Bones and Features of the Skull. Great set of photographs, descriptions, and clickable details from Fankhauser at the University of Cincinnati Clermont College.

The Skull Practical Exam. This is designed to teach you the bones and landmarks of the skull. You can toggle back and forth between question and answer mode. From Loyola University Medical Education Network (LUMEN). This is very good practice for our practical!

Skull Anatomy Tutorial. Clickable images of the bones, and then close up, labeled photographs. Foramina are well done. From Gateway Community College (Phoenix AZ)
(here’s the main page for all skeleton tutorials from Maricopa with links to all body parts):

Skull Module. A thorough treatment of the bones of the skull, combining labeled bones and descriptive text. From the California State University at Chico.

Skeleton: The Bones. From the University of British Columbia. Click on the link (Al’s Tutorials) in the upper left corner for tutorials/quizzes.

Don’t forget to study the knee! Good diagrams at: http://www.arthroscopy.com/sp05001.htm

WebAnatomy: Bones. Self-tests and links to more quizzes etc. from the University of Minnesota.

Daily Skeletal Anatomy Practice Quizzes. From the Lone Star College!

Gray’s Anatomy, 1918. All 1000+ engravings online, as well as descriptions.

Histology: Microscopic Anatomy of the Skeleton

Jay Doc Histo Web. The University of Kansas (the Blue Jays) Histology site. You can click on cartilage and bone to view photomicrographs and electron micrographs of histological sections. Expanded views show much detail.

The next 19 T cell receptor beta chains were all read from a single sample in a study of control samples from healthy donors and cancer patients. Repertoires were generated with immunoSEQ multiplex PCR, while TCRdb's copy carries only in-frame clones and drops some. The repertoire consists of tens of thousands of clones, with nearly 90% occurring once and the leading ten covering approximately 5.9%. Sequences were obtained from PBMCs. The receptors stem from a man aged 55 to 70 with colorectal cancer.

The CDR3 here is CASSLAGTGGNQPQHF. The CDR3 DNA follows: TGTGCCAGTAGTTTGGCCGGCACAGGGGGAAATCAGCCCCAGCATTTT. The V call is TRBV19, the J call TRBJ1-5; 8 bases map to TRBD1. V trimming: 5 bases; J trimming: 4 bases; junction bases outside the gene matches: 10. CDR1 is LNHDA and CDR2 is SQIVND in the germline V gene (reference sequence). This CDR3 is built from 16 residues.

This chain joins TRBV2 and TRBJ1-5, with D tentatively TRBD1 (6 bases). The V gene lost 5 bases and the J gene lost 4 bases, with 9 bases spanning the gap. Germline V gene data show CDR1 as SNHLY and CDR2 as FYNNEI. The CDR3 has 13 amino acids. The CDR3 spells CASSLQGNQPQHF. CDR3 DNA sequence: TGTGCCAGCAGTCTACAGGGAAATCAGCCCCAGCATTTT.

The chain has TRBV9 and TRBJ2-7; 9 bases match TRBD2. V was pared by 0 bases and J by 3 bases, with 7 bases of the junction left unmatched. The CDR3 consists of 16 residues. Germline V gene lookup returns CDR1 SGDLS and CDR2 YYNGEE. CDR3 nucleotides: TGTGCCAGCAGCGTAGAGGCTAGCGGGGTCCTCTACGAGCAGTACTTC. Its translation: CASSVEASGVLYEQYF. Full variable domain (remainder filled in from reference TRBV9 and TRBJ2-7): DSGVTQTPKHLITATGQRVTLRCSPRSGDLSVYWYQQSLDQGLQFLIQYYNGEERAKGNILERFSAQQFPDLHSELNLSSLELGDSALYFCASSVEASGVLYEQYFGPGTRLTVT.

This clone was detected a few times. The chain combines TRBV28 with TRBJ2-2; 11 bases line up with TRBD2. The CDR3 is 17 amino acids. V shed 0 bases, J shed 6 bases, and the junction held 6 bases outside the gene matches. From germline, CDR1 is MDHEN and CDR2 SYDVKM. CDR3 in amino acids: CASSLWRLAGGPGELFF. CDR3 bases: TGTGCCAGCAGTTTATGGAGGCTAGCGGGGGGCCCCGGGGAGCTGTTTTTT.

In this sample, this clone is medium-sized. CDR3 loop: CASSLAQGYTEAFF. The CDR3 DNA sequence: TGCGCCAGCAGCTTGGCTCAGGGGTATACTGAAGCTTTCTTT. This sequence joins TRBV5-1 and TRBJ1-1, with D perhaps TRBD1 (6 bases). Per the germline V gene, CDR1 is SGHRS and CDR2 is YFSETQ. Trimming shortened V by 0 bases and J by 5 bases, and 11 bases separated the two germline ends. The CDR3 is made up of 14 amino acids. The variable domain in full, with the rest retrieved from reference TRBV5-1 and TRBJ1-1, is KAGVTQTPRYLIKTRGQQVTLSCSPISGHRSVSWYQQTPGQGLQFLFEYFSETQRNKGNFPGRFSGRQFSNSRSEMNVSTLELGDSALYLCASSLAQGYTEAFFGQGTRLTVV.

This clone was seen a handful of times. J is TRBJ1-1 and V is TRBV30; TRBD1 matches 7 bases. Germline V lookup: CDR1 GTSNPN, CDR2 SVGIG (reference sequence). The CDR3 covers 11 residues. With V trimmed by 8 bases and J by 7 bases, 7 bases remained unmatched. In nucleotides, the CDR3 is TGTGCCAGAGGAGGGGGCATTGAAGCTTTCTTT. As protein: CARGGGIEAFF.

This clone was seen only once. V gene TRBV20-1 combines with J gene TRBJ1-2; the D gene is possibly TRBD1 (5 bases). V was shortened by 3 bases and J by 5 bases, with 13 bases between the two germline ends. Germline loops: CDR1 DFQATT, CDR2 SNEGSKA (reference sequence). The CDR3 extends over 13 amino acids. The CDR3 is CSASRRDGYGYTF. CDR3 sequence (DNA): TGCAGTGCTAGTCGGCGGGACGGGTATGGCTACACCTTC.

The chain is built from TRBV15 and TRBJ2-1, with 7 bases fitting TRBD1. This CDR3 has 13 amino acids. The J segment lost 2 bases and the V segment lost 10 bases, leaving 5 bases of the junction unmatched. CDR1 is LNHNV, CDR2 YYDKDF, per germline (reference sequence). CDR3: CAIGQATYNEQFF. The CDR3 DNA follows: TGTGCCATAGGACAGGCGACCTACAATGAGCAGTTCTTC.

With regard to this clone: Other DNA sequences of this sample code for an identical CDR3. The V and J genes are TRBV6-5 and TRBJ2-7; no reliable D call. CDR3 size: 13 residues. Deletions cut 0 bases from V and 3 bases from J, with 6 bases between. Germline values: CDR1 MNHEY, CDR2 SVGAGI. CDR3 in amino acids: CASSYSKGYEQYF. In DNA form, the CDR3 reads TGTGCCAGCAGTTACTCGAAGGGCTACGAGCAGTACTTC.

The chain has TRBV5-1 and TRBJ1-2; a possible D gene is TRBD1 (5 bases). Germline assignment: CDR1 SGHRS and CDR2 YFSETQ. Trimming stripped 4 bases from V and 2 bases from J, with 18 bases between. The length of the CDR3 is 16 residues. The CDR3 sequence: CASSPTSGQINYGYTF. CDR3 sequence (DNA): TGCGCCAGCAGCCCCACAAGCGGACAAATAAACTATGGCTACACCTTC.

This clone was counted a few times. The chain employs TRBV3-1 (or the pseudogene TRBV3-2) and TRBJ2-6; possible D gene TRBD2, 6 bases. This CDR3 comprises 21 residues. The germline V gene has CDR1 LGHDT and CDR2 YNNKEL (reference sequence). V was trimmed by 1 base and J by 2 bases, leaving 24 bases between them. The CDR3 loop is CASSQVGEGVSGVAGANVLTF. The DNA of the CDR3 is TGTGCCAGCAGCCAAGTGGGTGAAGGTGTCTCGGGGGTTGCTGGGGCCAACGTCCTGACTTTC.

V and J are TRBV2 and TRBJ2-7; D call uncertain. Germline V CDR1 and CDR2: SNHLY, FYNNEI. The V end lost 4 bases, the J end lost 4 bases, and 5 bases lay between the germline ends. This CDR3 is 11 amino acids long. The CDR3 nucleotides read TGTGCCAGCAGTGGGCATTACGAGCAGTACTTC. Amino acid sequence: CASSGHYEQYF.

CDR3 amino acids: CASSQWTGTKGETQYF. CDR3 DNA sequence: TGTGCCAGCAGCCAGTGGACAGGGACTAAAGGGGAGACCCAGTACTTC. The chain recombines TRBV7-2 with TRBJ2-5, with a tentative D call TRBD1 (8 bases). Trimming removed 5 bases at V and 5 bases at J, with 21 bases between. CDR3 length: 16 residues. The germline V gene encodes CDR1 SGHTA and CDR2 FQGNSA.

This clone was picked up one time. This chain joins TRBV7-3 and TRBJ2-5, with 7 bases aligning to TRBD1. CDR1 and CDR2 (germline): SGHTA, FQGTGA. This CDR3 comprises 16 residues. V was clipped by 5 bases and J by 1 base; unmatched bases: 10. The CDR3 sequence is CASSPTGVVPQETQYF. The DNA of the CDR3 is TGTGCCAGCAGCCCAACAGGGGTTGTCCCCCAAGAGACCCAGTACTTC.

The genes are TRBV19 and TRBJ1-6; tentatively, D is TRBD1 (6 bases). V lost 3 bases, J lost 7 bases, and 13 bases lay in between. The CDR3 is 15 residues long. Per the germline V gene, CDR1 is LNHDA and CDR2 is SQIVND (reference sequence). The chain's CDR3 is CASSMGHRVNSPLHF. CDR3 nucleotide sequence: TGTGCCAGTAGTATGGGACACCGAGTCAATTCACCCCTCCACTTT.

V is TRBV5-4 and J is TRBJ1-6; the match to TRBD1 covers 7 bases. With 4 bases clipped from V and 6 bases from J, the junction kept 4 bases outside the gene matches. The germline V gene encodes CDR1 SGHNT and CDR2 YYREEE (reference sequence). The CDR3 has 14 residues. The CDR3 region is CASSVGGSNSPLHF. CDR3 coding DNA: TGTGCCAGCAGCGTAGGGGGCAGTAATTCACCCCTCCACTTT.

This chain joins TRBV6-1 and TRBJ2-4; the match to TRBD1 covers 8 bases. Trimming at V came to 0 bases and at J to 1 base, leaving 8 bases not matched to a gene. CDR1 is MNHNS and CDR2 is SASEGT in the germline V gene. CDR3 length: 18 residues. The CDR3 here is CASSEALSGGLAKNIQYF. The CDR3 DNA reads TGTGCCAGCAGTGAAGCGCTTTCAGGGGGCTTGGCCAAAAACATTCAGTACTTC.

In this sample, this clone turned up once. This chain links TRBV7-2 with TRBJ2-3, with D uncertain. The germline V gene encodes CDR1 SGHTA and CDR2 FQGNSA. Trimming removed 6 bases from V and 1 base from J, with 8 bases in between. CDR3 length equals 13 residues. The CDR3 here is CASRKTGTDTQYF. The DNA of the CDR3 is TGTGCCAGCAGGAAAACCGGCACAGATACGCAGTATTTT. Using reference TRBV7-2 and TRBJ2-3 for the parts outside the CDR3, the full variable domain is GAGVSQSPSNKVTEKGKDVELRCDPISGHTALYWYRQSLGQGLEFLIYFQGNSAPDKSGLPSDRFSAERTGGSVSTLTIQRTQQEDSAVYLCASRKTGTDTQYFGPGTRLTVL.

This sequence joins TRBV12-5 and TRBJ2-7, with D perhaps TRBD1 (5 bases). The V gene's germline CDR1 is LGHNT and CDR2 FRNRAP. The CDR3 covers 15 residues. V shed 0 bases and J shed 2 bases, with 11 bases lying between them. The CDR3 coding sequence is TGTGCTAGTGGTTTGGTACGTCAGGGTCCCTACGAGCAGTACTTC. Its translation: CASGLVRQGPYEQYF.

Cartilage and Bone. A large number of excellent photomicrographs with descriptive text from Loyola University Medical Education Network (LUMEN).

Cartilage and Bone. Good photomicrographs with labels and text.

Connective Tissue. Worth a quick look with the easy mouse-overs.

Radiographic Images

Radiographic Imaging of the Skeleton. Super link with labeled X-rays!

Radiographic Anatomy of the Skeleton. From the University of Washington. Excellent, detailed, labeled X-rays. You can ask for it to be labeled or unlabeled.

Diagnostic Imaging for the Physical Therapist. Great X-rays to practice identifying structures! Try some of the cases in the Radiology Self Assessment. Click on the image to enlarge it, then you can click to add labels (click on “Show Me a Labeled Version”)